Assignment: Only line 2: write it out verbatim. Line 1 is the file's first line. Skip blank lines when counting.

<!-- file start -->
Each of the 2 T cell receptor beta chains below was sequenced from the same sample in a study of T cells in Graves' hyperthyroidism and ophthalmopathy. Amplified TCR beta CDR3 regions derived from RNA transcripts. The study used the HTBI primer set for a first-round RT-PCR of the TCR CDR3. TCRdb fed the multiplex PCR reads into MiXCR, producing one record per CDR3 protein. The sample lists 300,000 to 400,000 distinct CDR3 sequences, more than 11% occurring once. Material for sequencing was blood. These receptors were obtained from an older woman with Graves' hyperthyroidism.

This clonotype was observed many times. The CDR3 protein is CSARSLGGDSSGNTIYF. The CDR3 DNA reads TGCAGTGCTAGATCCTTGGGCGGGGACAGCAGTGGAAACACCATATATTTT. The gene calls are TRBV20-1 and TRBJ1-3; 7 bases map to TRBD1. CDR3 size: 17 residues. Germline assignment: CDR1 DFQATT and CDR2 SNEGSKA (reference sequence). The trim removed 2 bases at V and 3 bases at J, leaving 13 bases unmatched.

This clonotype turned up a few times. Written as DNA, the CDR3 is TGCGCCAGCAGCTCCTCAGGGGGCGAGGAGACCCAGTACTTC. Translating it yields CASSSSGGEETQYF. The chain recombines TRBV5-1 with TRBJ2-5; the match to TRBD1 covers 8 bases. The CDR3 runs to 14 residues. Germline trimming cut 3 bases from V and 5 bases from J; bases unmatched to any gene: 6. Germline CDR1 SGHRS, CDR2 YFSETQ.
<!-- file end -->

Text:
This clonotype was observed many times. The CDR3 protein is CSARSLGGDSSGNTIYF. The CDR3 DNA reads TGCAGTGCTAGATCCTTGGGCGGGGACAGCAGTGGAAACACCATATATTTT. The gene calls are TRBV20-1 and TRBJ1-3; 7 bases map to TRBD1. CDR3 size: 17 residues. Germline assignment: CDR1 DFQATT and CDR2 SNEGSKA (reference sequence). The trim removed 2 bases at V and 3 bases at J, leaving 13 bases unmatched.